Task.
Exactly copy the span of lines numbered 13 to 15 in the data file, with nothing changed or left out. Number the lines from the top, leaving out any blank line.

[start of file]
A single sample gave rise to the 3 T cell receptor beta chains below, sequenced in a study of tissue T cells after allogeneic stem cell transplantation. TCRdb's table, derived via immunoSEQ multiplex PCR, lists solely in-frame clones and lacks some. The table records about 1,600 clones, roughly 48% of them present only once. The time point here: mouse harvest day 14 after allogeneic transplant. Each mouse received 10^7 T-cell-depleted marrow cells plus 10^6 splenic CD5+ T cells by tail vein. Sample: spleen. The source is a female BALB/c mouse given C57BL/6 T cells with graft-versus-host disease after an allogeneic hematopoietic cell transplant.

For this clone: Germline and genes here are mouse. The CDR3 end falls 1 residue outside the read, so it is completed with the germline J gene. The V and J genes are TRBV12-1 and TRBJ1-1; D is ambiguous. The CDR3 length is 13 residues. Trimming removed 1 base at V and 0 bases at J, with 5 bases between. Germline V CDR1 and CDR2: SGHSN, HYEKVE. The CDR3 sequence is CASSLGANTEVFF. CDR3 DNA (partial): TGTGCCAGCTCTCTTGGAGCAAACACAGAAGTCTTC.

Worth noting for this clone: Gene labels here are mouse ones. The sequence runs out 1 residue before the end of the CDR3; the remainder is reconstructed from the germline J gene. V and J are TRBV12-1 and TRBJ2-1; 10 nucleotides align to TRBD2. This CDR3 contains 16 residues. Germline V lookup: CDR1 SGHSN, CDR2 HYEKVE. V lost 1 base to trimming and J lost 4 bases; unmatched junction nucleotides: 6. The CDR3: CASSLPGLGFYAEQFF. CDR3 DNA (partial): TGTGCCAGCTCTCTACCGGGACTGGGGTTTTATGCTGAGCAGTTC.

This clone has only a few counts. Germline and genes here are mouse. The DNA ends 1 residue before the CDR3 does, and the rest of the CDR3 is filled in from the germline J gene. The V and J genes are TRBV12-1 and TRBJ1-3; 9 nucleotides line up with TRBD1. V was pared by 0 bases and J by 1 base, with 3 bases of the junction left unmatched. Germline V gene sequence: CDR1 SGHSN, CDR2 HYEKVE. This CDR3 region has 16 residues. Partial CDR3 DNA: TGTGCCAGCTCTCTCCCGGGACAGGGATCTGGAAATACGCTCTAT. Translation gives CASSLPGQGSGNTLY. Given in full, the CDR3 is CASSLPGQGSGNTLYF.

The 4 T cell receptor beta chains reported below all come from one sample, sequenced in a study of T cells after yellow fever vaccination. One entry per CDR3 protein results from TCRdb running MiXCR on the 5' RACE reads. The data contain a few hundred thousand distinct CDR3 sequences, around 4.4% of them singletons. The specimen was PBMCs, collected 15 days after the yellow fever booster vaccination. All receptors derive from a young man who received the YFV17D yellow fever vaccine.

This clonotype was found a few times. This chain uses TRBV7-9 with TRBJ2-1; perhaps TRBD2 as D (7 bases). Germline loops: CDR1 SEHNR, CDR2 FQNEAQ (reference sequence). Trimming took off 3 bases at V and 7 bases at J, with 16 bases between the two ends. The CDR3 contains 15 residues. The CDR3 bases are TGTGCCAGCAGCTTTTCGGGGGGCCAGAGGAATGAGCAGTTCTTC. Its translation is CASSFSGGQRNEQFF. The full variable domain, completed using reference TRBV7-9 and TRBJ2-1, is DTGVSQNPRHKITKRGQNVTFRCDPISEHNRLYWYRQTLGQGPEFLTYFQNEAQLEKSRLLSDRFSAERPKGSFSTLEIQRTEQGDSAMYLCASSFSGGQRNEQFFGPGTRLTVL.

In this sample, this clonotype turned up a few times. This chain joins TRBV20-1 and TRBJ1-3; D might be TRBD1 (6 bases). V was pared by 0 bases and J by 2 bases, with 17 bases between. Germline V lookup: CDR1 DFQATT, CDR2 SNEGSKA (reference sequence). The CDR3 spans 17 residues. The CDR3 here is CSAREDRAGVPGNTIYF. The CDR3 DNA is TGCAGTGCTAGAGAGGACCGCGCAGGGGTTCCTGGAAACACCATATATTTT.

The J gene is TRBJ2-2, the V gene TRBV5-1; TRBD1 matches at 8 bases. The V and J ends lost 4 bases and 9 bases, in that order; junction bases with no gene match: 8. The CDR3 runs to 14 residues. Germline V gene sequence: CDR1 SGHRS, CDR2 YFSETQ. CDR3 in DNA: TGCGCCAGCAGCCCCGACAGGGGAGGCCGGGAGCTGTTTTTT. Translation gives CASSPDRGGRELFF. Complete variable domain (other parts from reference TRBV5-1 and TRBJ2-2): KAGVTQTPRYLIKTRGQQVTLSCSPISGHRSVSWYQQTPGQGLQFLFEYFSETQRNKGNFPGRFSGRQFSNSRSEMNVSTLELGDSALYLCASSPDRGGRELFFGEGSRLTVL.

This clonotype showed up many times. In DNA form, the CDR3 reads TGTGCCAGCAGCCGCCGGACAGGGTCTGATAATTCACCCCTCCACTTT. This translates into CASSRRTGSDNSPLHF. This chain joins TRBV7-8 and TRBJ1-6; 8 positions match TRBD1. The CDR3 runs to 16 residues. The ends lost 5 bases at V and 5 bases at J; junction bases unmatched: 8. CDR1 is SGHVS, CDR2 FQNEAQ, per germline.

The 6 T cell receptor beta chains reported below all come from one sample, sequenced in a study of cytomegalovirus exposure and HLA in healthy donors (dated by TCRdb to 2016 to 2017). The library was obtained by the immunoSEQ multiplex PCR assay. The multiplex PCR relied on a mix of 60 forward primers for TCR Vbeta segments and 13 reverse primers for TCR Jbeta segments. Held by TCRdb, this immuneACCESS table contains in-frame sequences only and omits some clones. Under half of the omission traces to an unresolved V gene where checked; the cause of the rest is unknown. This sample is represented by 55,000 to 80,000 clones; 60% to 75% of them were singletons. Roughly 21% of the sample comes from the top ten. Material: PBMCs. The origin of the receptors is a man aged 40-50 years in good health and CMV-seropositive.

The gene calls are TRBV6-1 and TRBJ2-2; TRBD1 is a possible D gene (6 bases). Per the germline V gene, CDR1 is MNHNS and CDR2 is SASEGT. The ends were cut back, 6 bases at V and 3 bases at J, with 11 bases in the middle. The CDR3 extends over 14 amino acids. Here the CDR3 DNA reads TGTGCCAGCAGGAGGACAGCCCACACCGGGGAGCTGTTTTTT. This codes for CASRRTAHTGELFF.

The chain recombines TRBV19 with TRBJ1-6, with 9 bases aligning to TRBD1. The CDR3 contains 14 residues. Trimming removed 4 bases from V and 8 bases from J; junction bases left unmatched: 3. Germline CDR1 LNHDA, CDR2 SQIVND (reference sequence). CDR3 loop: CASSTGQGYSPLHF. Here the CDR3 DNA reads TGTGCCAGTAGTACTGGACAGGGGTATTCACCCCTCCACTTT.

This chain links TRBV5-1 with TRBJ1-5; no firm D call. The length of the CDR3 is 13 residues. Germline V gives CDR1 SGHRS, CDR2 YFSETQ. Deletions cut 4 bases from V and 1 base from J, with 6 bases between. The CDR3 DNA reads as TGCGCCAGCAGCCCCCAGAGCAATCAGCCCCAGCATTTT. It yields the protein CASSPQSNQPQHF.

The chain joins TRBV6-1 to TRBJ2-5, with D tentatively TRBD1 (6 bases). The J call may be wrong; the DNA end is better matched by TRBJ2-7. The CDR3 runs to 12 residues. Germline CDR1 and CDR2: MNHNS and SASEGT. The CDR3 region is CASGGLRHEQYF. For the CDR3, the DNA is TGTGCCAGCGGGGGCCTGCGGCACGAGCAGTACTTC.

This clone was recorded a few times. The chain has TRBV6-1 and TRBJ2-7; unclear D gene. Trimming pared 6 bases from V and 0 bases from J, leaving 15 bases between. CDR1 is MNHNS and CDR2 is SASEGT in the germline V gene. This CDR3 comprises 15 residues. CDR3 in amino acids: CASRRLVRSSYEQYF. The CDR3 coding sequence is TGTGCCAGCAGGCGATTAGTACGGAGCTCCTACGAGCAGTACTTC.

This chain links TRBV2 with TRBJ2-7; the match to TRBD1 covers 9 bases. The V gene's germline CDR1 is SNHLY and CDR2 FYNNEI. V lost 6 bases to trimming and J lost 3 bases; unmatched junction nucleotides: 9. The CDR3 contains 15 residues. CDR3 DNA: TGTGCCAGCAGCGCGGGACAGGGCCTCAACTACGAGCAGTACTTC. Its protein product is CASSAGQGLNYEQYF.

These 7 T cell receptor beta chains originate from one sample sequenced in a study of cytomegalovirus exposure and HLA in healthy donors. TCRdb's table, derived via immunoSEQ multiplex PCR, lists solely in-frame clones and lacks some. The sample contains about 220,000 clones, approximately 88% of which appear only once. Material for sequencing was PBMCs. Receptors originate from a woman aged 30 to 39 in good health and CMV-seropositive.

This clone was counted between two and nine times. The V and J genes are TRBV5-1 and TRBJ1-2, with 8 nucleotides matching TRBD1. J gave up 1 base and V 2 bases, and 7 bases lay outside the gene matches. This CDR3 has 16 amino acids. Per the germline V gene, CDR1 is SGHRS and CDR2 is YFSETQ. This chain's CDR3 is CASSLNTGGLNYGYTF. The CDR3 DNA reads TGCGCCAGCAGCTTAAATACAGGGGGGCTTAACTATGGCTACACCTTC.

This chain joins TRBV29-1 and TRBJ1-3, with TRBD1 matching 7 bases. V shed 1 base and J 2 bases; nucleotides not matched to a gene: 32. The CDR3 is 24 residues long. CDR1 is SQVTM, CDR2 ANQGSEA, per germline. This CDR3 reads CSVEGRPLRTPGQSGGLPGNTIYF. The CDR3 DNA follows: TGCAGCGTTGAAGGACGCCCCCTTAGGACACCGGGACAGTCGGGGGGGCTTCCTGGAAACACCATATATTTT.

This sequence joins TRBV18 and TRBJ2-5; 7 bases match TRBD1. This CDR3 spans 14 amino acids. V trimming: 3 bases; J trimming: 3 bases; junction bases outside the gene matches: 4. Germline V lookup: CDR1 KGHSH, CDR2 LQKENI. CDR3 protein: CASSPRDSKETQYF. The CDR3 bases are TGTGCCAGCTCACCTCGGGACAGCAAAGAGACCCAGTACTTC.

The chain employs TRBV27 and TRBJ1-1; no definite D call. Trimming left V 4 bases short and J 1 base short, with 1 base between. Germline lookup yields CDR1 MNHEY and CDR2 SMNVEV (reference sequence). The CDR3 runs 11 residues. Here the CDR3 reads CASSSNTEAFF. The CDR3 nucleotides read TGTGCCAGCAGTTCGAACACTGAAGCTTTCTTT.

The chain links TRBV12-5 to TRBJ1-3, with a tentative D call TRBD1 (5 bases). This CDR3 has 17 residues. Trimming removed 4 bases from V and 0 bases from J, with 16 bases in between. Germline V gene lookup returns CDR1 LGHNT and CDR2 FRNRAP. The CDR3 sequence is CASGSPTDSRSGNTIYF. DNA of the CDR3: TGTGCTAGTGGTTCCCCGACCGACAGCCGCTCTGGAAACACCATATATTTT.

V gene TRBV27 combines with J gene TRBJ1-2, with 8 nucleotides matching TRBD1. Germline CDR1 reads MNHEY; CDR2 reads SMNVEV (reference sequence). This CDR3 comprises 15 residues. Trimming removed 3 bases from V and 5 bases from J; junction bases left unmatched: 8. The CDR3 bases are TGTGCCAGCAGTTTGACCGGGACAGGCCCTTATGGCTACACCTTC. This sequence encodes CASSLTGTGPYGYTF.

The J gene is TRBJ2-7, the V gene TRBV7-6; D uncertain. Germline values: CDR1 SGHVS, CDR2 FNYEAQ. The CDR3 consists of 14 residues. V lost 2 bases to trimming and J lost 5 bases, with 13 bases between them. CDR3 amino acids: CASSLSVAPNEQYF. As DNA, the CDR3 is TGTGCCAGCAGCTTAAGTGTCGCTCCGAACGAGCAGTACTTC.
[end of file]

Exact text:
This chain links TRBV5-1 with TRBJ1-5; no firm D call. The length of the CDR3 is 13 residues. Germline V gives CDR1 SGHRS, CDR2 YFSETQ. Deletions cut 4 bases from V and 1 base from J, with 6 bases between. The CDR3 DNA reads as TGCGCCAGCAGCCCCCAGAGCAATCAGCCCCAGCATTTT. It yields the protein CASSPQSNQPQHF.

The chain joins TRBV6-1 to TRBJ2-5, with D tentatively TRBD1 (6 bases). The J call may be wrong; the DNA end is better matched by TRBJ2-7. The CDR3 runs to 12 residues. Germline CDR1 and CDR2: MNHNS and SASEGT. The CDR3 region is CASGGLRHEQYF. For the CDR3, the DNA is TGTGCCAGCGGGGGCCTGCGGCACGAGCAGTACTTC.

This clone was recorded a few times. The chain has TRBV6-1 and TRBJ2-7; unclear D gene. Trimming pared 6 bases from V and 0 bases from J, leaving 15 bases between. CDR1 is MNHNS and CDR2 is SASEGT in the germline V gene. This CDR3 comprises 15 residues. CDR3 in amino acids: CASRRLVRSSYEQYF. The CDR3 coding sequence is TGTGCCAGCAGGCGATTAGTACGGAGCTCCTACGAGCAGTACTTC.